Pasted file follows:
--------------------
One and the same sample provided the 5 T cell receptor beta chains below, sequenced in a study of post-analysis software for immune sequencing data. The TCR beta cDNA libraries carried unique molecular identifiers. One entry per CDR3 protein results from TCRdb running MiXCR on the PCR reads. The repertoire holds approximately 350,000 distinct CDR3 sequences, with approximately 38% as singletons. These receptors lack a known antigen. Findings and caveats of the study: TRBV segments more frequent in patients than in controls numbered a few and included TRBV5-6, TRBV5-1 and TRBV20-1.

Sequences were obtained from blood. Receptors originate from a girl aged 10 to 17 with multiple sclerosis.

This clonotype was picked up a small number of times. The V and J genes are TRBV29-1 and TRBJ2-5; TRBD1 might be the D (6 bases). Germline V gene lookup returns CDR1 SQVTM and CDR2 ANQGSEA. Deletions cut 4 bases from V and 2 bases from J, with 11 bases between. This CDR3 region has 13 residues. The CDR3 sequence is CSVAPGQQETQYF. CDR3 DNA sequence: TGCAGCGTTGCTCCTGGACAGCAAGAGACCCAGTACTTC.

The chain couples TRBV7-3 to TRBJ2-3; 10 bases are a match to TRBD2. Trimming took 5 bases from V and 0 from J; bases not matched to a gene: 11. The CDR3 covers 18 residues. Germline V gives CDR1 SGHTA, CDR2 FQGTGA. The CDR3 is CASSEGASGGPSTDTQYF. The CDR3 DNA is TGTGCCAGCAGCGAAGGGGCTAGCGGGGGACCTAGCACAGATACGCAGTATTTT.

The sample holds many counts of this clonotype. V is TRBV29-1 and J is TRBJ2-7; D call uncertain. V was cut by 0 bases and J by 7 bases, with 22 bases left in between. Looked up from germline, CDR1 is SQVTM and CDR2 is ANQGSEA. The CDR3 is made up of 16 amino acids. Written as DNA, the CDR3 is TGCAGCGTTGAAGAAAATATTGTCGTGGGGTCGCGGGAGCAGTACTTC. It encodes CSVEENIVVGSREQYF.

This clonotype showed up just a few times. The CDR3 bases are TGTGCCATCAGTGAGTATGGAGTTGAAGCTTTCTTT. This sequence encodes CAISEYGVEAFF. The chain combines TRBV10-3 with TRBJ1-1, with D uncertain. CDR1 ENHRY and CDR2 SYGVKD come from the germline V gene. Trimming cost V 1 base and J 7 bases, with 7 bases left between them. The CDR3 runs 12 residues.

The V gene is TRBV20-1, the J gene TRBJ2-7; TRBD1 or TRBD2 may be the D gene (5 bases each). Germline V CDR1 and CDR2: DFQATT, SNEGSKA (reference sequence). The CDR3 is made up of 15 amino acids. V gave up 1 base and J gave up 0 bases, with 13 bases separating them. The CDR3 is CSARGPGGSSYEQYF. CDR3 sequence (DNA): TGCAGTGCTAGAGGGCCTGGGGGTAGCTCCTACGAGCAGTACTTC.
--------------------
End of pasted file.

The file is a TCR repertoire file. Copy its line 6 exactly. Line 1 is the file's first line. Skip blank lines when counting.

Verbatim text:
This clonotype showed up just a few times. The CDR3 bases are TGTGCCATCAGTGAGTATGGAGTTGAAGCTTTCTTT. This sequence encodes CAISEYGVEAFF. The chain combines TRBV10-3 with TRBJ1-1, with D uncertain. CDR1 ENHRY and CDR2 SYGVKD come from the germline V gene. Trimming cost V 1 base and J 7 bases, with 7 bases left between them. The CDR3 runs 12 residues.